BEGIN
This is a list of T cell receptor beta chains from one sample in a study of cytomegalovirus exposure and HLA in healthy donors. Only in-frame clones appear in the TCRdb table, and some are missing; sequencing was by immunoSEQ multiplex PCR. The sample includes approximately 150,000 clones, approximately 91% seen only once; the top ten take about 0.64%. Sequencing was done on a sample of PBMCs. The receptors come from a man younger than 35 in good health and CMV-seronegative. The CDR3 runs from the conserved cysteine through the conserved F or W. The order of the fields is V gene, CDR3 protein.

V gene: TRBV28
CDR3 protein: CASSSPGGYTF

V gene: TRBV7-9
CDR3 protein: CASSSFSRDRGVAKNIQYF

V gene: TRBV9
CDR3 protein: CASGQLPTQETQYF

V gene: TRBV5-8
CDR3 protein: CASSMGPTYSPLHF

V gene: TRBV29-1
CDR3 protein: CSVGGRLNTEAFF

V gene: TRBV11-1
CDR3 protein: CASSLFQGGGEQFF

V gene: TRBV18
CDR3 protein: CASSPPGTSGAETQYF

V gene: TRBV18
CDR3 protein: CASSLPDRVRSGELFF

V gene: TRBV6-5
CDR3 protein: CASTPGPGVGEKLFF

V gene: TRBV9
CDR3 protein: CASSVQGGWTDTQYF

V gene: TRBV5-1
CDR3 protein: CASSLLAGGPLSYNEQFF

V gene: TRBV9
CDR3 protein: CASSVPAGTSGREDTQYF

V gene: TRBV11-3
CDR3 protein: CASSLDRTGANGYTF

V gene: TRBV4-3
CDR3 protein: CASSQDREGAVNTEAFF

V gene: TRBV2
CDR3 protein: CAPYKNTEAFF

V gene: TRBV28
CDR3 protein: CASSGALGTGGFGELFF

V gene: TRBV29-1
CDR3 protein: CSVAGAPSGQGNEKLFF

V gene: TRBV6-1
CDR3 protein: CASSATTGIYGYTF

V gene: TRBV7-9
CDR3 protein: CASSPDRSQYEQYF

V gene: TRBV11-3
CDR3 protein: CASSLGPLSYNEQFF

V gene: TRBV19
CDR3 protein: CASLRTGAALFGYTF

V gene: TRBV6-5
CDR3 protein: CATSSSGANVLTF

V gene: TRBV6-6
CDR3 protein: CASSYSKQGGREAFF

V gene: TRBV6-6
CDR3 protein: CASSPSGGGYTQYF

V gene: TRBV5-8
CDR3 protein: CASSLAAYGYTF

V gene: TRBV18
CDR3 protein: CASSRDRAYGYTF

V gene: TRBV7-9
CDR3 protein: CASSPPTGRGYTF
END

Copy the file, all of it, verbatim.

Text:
This is a list of T cell receptor beta chains from one sample in a study of cytomegalovirus exposure and HLA in healthy donors. Only in-frame clones appear in the TCRdb table, and some are missing; sequencing was by immunoSEQ multiplex PCR. The sample includes approximately 150,000 clones, approximately 91% seen only once; the top ten take about 0.64%. Sequencing was done on a sample of PBMCs. The receptors come from a man younger than 35 in good health and CMV-seronegative. The CDR3 runs from the conserved cysteine through the conserved F or W. The order of the fields is V gene, CDR3 protein.

V gene: TRBV28
CDR3 protein: CASSSPGGYTF

V gene: TRBV7-9
CDR3 protein: CASSSFSRDRGVAKNIQYF

V gene: TRBV9
CDR3 protein: CASGQLPTQETQYF

V gene: TRBV5-8
CDR3 protein: CASSMGPTYSPLHF

V gene: TRBV29-1
CDR3 protein: CSVGGRLNTEAFF

V gene: TRBV11-1
CDR3 protein: CASSLFQGGGEQFF

V gene: TRBV18
CDR3 protein: CASSPPGTSGAETQYF

V gene: TRBV18
CDR3 protein: CASSLPDRVRSGELFF

V gene: TRBV6-5
CDR3 protein: CASTPGPGVGEKLFF

V gene: TRBV9
CDR3 protein: CASSVQGGWTDTQYF

V gene: TRBV5-1
CDR3 protein: CASSLLAGGPLSYNEQFF

V gene: TRBV9
CDR3 protein: CASSVPAGTSGREDTQYF

V gene: TRBV11-3
CDR3 protein: CASSLDRTGANGYTF

V gene: TRBV4-3
CDR3 protein: CASSQDREGAVNTEAFF

V gene: TRBV2
CDR3 protein: CAPYKNTEAFF

V gene: TRBV28
CDR3 protein: CASSGALGTGGFGELFF

V gene: TRBV29-1
CDR3 protein: CSVAGAPSGQGNEKLFF

V gene: TRBV6-1
CDR3 protein: CASSATTGIYGYTF

V gene: TRBV7-9
CDR3 protein: CASSPDRSQYEQYF

V gene: TRBV11-3
CDR3 protein: CASSLGPLSYNEQFF

V gene: TRBV19
CDR3 protein: CASLRTGAALFGYTF

V gene: TRBV6-5
CDR3 protein: CATSSSGANVLTF

V gene: TRBV6-6
CDR3 protein: CASSYSKQGGREAFF

V gene: TRBV6-6
CDR3 protein: CASSPSGGGYTQYF

V gene: TRBV5-8
CDR3 protein: CASSLAAYGYTF

V gene: TRBV18
CDR3 protein: CASSRDRAYGYTF

V gene: TRBV7-9
CDR3 protein: CASSPPTGRGYTF